How has data analytics evolved since its inception?

Data analytics is a continually growing field, and it’s changed dramatically over the past few years – with the healthcare sector being no exception. In this blog post, we’ll look at the ways in which this field has developed since its inception, and how it’s changing the future of patient care for the better.

Data analytics in itself is a relatively simple concept: to help individuals and organizations make sense of data. It’s the science of studying and analyzing raw data in order to make conclusions about the information in question, which can then be used in a number of ways, from affecting public policy to changes within the healthcare sector. There are endless possibilities when it comes to data analytics, but in order to look to the future, we need to understand where data analytics came from and how it’s evolved over time.

Analytics itself is based on statistics, which has obviously existed for centuries. However, the first tangible use of data analytics for business purposes goes as far back as the 19th century, when the U.S. Census Bureau began processing citizens’ information; however, it took over seven years to sort through these mountains of data for one census alone. The need to better understand this sensitive and valuable information led to the invention of the tabulating machine – an electromechanical device designed to assist in summarizing information stored on punched cards.

In terms of significant developments, these machines stood as the status quo until the mid-1970s, when the invention of regional databases allowed users to write in sequel and retrieve data from their database. These two concepts quickly became popular, as they gave the analyst the opportunity to analyze data on demand. That being said, they were not designed to translate unstructured data, which gave analysts yet another problem to solve. Additionally, with the internet growing in popularity over the course of the 1990s, analysts found that regional databases were unable to keep up with the demands of this enormous flow of new information. As a result, non-relational databases came to fruition, which lacked the rigidity of regional databases and enabled analysts to translate data using different language and formats quickly, replacing organized storage with greater flexibility.

Fortunately, we’ve come a long way since then, with the vast majority of data analytics now operating in the digital sphere. The amount of actual data being collected grew substantially - along with the introduction of hard drives and the low costs associated with them - leading to the development of the first data warehouses, which were optimized leading to a quick response time to queries. Around this time, data mining first made its appearance, and the combination of these two concepts led to something entirely new: big data.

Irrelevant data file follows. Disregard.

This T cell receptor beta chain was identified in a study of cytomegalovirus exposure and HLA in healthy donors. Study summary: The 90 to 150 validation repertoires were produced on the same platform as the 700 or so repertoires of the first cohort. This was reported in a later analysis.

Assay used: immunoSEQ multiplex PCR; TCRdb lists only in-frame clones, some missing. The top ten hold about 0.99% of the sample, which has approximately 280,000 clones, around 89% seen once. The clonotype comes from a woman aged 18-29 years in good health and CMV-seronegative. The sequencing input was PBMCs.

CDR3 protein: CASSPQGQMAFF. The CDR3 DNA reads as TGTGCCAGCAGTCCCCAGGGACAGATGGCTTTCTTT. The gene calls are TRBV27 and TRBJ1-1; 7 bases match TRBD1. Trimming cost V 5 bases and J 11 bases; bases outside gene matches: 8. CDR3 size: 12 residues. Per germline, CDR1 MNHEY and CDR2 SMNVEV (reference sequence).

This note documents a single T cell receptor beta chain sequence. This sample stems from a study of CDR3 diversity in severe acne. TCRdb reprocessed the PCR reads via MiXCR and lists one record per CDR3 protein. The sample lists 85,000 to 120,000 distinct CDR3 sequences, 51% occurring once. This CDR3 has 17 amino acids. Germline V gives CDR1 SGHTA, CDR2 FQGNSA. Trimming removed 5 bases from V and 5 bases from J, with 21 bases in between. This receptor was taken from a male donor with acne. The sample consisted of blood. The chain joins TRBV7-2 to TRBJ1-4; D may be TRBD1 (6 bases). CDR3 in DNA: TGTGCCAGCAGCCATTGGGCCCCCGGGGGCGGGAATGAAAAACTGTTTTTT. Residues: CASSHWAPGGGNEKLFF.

A wide variety of software frameworks evolved during this time, along with new paradigms such as the cloud and modern predictive, augmented, and cognitive analytics – leading us to the present day. A lot has changed in the field of data analytics since its inception over a century ago, but the core principles are still very much the same.

As with any technological progress, there’s no telling exactly what the next evolution of data analytics will look like. However, one thing that we can be sure of is that the future of many businesses will either depend or rely on this concept, particular in the healthcare sector. Data analytics is now an integral part of countless organizations, with the conclusions drawn from it providing key players in the industry with invaluable insights on just about everything – from patient-reported data to the entire research and development process. Understanding how to safely, responsibly, and ethically harness the power of this technology is crucial in improving the current state of affairs within this sphere – something a growing number of healthcare providers are starting to realize.

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